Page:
Local public health officials are monitoring for any signs of a new virus strain known as MERS-CoV in the Cayman Islands.
There have been no local reports of the coronavirus that had been previously unidentified in humans and which has caused respiratory illnesses in the Middle East, leading the virus to be named the Middle East Respiratory Syndrome Coronavirus, or MERS-CoV. There have also been cases reported in Europe. Coronaviruses can cause illnesses in humans ranging from the common cold to Severe Acute Respiratory Syndrome, or SARS.
“Travellers returning from the Middle East who develop breathing difficulties that are unexplained by any other illness or virus, should contact a doctor as soon as possible and state their travel history so that a correct diagnosis can be made,” a notice issued by the Cayman Islands Department of Public Health on Thursday read.
The World Health Organization reports that there had been 54 laboratory-confirmed cases of infection with MERS-CoV, including 30 deaths since last September.
Cases have been reported in the Middle Eastern countries of Jordan, Qatar, Saudi Arabia and the United Arab Emirates, as well as in France, Germany, Italy, Tunisia and the United Kingdom. Due to the small number of cases reported so far, there is little information available on how the virus is transmitted or how severe it is.
Investigations are under way to determine the source of the virus, the types of exposure that lead to the infection, the mode of transmission, and the clinical pattern and course of disease.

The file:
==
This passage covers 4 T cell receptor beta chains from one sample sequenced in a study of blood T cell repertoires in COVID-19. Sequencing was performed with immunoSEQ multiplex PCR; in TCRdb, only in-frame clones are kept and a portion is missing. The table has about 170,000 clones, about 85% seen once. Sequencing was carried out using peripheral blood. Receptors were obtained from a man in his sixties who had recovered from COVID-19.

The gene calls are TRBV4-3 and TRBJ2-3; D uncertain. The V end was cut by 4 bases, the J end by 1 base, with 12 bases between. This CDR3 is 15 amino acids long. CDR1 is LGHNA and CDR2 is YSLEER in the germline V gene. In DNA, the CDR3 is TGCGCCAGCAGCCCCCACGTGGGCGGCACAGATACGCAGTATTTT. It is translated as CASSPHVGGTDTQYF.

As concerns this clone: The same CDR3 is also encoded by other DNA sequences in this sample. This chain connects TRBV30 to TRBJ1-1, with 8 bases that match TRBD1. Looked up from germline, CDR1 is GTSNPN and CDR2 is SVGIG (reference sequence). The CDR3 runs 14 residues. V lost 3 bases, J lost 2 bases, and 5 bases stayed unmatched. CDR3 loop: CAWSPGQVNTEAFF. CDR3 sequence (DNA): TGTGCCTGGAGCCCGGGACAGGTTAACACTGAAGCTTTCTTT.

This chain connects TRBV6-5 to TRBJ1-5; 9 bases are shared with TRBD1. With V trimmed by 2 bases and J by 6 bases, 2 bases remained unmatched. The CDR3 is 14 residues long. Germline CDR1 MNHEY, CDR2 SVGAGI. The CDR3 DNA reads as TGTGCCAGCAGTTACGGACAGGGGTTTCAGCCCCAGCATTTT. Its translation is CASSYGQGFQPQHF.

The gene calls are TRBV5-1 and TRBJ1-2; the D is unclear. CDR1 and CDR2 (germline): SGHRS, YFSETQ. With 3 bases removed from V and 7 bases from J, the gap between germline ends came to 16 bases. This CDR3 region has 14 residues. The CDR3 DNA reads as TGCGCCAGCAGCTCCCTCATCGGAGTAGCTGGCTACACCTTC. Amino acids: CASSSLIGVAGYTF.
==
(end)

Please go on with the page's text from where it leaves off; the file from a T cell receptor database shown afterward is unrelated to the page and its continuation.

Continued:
In France, Italy, Tunisia and the United Kingdom, there has been limited local transmission among patients who had not been to the Middle East, but had been in close contact with the laboratory-confirmed or probable cases.
MERS-CoV is an acute, serious respiratory illness with fever, cough, shortness of breath and breathing difficulties.
Most patients with the virus have developed pneumonia and many have also had gastrointestinal symptoms, including diarrhoea, while some have had kidney failure.
For people with immune deficiencies, the disease may have an atypical presentation.
“It is important to note that the current understanding of illness caused by this infection is based on only a few cases and may change as we learn more about this virus,” the public health announcement said, adding that the chances of contracting the virus are small.
At the moment, there is no vaccine available and no specific treatment for disease caused by MERS-CoV, as treatment is based on the patients’ symptoms.
The World Health Organization has not advised special screening for MERS-CoV at points of entry nor recommended any travel or trade restrictions.